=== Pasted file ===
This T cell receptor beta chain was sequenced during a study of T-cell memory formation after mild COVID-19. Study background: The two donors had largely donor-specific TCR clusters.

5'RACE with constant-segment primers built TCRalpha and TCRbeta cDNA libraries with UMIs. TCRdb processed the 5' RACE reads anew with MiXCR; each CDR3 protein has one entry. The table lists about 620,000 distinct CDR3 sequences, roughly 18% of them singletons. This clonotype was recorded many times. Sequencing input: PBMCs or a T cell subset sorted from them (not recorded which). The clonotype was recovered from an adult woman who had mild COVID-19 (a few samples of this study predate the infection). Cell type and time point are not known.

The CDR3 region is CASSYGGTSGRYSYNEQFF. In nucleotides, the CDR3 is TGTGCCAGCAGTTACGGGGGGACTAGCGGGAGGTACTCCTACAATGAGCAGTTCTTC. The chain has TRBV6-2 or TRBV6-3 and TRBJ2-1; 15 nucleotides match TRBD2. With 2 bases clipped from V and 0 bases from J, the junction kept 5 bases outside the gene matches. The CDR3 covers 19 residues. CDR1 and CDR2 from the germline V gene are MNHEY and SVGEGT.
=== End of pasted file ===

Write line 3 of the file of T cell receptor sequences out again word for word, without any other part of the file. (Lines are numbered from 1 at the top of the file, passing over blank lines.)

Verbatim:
The CDR3 region is CASSYGGTSGRYSYNEQFF. In nucleotides, the CDR3 is TGTGCCAGCAGTTACGGGGGGACTAGCGGGAGGTACTCCTACAATGAGCAGTTCTTC. The chain has TRBV6-2 or TRBV6-3 and TRBJ2-1; 15 nucleotides match TRBD2. With 2 bases clipped from V and 0 bases from J, the junction kept 5 bases outside the gene matches. The CDR3 covers 19 residues. CDR1 and CDR2 from the germline V gene are MNHEY and SVGEGT.